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bootlog.txt shrinker

by dmckee (Scribe)
on Mar 09, 2001 at 00:59 UTC ( #63098=sourcecode: print w/ replies, xml ) Need Help??

Category: Win32 Stuff
Author/Contact Info Dave McKee, dmckee, anti@anti.co.uk
Description: Parses C:\bootlog.txt on Windows 98 machines to extract 'important' lines - ie: the ones where it's all gone wrong. Dead simple
#!/usr/bin/perl -w
use strict;
my ($readline,$found);
my @aok=("Loading Vxd =",             # A list of all the different va
+lues
      "LoadSuccess =",                # that should be ignored. Others
+ are
      "Loading Device =",             # left in for debugging purposes
+.
      "LoadSuccess    =",
      "SYSCRITINIT  =",
      "SYSCRITINITSUCCESS  =",
      "DEVICEINIT   =",
      "DEVICEINITSUCCESS   =",
      "Dynamic init device ",
      "Dynamic init success",
      "Dynamic load device ",
      "Dynamic load success",
      "Initing",
      "Init Success",
      "INITCOMPLETE =",
      "INITCOMPLETESUCCESS =",
      "LoadStart =",
      "Init =",
      "InitDone =",
      "Status =");
open BOOTLOG, "<C:\\bootlog.txt" or die ("Error: could not open c:\\bo
+otlog.txt\n$!\n"); # Open up the file
while (not eof(BOOTLOG)) {
  $readline=<BOOTLOG>;
  $found=0;
  foreach (@aok) {if ($readline =~ m/.*$_.*/) {$found=1}}; # Check aga
+inst each @aok to see if it's valid: if it is, $found.
  chomp($readline);                                        # If not, t
+hen print it out if it's not just a newline.
  unless ($found) {if ($readline) {print "$readline\n";}};
}

Comment on bootlog.txt shrinker
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Re: bootlog.txt shrinker
by a (Friar) on Mar 09, 2001 at 10:25 UTC
    Nice. Always wondered what was important in that file, however a couple of things: seems like you're doing more work than needed (why the "not eof( ..." as opposed to
    while ($readline = <BOOTLOG>)
    but then I ended up needing the $readline to get your exact output.) and going through the entire @aok each line is slower. I thought a snazzy RE would help, but I ended up w/:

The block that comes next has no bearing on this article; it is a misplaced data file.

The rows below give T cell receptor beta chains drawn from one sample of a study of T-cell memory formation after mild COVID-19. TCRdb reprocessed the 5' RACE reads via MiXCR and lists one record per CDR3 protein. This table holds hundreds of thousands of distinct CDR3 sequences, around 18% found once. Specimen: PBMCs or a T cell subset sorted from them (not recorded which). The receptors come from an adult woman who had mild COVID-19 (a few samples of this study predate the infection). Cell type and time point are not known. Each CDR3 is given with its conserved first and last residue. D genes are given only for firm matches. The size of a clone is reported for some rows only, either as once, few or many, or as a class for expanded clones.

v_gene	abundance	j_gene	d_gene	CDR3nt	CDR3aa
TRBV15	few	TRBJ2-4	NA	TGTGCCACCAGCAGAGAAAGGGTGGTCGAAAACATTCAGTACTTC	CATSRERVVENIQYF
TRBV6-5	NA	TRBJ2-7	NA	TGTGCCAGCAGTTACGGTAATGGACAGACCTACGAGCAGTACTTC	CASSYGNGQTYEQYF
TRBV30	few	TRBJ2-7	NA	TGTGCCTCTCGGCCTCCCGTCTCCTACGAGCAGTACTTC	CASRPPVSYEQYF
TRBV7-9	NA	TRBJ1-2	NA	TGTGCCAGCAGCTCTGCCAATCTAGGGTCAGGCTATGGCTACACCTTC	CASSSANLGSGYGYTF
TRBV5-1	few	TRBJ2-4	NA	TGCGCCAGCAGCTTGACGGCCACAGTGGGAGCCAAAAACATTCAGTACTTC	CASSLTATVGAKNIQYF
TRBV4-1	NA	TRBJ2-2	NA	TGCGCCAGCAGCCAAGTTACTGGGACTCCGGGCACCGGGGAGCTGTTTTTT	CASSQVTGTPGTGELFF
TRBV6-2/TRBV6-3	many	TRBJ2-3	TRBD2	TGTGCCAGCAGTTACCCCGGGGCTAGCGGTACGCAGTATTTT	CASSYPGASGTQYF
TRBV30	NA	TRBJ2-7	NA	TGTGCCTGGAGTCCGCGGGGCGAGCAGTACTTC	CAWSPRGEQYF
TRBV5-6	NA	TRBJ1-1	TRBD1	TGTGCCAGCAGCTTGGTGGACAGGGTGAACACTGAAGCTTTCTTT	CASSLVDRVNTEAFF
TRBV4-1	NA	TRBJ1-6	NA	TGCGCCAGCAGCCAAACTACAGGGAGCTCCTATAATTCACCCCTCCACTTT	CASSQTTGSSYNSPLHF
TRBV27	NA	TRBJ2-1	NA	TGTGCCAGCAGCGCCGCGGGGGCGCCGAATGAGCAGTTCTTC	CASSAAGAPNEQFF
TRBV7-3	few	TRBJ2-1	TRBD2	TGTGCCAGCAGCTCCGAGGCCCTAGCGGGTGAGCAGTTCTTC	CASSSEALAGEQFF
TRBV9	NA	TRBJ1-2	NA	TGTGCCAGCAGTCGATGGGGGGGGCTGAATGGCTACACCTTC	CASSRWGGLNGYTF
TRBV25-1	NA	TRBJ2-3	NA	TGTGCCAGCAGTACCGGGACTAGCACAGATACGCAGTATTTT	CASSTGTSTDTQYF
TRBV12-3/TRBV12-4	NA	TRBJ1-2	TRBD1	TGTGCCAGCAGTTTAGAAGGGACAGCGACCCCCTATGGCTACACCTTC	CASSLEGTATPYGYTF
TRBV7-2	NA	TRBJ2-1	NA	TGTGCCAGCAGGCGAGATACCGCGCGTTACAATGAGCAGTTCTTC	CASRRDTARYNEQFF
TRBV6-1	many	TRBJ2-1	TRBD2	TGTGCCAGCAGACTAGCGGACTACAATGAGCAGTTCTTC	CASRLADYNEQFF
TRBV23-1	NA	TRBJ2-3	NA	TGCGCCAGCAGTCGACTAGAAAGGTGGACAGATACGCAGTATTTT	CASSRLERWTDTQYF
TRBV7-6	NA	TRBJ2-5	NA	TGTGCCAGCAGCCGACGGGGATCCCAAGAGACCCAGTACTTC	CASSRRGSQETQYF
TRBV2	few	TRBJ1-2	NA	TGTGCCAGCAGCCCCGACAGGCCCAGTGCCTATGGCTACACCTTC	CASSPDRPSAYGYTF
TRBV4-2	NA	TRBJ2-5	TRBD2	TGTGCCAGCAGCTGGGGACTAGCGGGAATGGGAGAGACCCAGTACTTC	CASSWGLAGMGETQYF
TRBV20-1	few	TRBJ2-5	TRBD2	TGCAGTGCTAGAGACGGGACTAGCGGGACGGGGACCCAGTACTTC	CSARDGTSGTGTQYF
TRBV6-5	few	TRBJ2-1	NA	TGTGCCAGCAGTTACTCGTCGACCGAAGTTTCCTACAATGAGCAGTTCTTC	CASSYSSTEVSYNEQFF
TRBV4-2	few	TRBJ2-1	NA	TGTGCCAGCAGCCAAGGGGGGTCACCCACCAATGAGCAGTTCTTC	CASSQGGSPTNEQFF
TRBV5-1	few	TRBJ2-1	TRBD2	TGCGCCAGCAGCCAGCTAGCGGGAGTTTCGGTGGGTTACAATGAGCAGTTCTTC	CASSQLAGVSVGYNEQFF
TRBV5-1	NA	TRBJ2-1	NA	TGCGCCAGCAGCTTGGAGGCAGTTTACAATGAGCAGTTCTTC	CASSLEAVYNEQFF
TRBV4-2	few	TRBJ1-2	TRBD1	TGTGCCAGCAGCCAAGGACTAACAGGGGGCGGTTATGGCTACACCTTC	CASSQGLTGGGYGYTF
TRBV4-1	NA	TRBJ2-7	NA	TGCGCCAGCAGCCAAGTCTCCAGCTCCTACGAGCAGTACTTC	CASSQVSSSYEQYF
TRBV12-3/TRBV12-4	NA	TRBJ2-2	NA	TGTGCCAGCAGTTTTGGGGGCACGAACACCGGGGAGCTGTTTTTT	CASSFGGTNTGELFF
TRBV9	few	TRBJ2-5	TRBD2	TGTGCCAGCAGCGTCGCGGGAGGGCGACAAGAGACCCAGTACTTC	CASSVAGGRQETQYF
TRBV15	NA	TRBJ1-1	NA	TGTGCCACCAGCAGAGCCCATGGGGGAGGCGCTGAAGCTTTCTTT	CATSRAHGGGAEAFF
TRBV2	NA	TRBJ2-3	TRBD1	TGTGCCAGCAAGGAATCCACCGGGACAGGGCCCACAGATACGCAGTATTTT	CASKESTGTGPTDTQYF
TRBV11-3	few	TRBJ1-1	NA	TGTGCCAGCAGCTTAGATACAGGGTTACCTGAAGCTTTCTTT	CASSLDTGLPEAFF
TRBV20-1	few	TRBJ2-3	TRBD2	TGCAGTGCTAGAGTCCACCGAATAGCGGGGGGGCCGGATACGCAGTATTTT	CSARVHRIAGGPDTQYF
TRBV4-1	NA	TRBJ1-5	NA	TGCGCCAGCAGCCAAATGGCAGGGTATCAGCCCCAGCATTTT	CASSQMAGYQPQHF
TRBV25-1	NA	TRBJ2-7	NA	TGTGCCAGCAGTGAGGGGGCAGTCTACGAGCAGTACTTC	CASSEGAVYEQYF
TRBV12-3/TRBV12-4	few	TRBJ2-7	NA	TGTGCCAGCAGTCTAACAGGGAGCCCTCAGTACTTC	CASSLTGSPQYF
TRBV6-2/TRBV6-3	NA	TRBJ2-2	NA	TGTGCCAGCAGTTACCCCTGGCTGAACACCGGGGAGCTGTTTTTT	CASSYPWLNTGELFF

#!/usr/bin/perl -w use strict; my ($readline,$found); my %aok=("Loading Vxd" => 1, # A list of all the different + values "LoadSuccess" => 1, # that should be ignored. Oth +ers are "Loading Device" => 1, # left in for debugging purpo +ses. "LoadSuccess" => 1, "SYSCRITINIT" => 1, "SYSCRITINITSUCCESS" => 1, "DEVICEINIT" => 1, "DEVICEINITSUCCESS" => 1, "Dynamic init device " => 1, "Dynamic init success" => 1, "Dynamic load device " => 1, "Dynamic load success" => 1, "Initing" => 1, "Init Success" => 1, "INITCOMPLETE" => 1, "INITCOMPLETESUCCESS" => 1, "LoadStart" => 1, "Init" => 1, "InitDone" => 1, "Status" => 1, ); my $debug = 0; open BOOTLOG, "<C:\\bootlog.txt" or die ("Error: could not open c:\\bo +otlog.txt\n$!\n"); # Open up the file while (<BOOTLOG>) { my $readline = $_; chomp; my ( $key, $val); s/^\[\w*\]\s*//; # ditch the [A000134] junk for ease of splitting if ( /=/ ) { # lines w/ '=' have just 2 parts ( $key, $val ) = split(/\s+=\s+/); } else { # lines w/o '=' are key words ... value; e.g. value is the last word (my @key_val ) = split(/ /); $val = pop @key_val; $key = join " ", @key_val; } print "$readline" unless ($aok{$key}); # Check against %aok if its i +gnorable; if not, print. #print "$key = $val\n" unless ($aok{$key}); # if don't care about th +e "[mem addr]" part }
    Not as nifty as it could be but faster.

    a

      Thanks... I'm looking into your code now: there's a lot I don't understand in there (like the indexing by key) but I'll have a good look.

      I could probably have just searched for lines containing FAIL (any case) but wasn't sure if that'd fail to report some other errors.

        Nothing special, its just a way to speed up searches when you have well defined search keys. You can do:
        $search_for = 'Failed|Ugly|Broken'; while (<LOG>) { print if /$search_for/; ...
        if you don't have a whole lot of items (or so I look at it, probably benchmarkably wrong) but if you've got a larger number, using a hash is a nice way to speed it up over the iterate through an array approach you used. It needs to be something like this, where the looked for text is consistent, though.

        The only other sneakiness (besides lopping of the initial memory (?) hex in brackets part to make the split-ing easier) was to see that there were 2 kinds of data lines; one w/ an = and variable left-hand side words and one w/o the = and the last word always being the 'result'.

        'course I wrote the mess before recognizing that you were printing unless the data matched a list item.

        a

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